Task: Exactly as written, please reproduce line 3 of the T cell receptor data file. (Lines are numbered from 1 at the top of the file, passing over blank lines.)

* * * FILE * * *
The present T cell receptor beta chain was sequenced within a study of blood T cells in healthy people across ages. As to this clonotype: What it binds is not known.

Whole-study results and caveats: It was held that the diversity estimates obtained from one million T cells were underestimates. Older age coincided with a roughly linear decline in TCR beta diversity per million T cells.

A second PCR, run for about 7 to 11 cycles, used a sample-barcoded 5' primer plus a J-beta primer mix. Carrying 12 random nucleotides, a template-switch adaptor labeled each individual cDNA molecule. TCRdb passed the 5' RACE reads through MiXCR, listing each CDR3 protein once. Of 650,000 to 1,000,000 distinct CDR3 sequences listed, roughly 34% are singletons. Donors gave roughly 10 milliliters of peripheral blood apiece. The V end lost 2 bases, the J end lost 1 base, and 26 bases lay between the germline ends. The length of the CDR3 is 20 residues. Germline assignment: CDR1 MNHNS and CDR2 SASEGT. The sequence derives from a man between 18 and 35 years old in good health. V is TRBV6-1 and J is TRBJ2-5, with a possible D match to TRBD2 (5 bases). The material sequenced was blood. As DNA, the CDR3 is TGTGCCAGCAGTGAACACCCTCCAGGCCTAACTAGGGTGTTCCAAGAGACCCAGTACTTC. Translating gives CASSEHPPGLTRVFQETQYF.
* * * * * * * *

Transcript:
A second PCR, run for about 7 to 11 cycles, used a sample-barcoded 5' primer plus a J-beta primer mix. Carrying 12 random nucleotides, a template-switch adaptor labeled each individual cDNA molecule. TCRdb passed the 5' RACE reads through MiXCR, listing each CDR3 protein once. Of 650,000 to 1,000,000 distinct CDR3 sequences listed, roughly 34% are singletons. Donors gave roughly 10 milliliters of peripheral blood apiece. The V end lost 2 bases, the J end lost 1 base, and 26 bases lay between the germline ends. The length of the CDR3 is 20 residues. Germline assignment: CDR1 MNHNS and CDR2 SASEGT. The sequence derives from a man between 18 and 35 years old in good health. V is TRBV6-1 and J is TRBJ2-5, with a possible D match to TRBD2 (5 bases). The material sequenced was blood. As DNA, the CDR3 is TGTGCCAGCAGTGAACACCCTCCAGGCCTAACTAGGGTGTTCCAAGAGACCCAGTACTTC. Translating gives CASSEHPPGLTRVFQETQYF.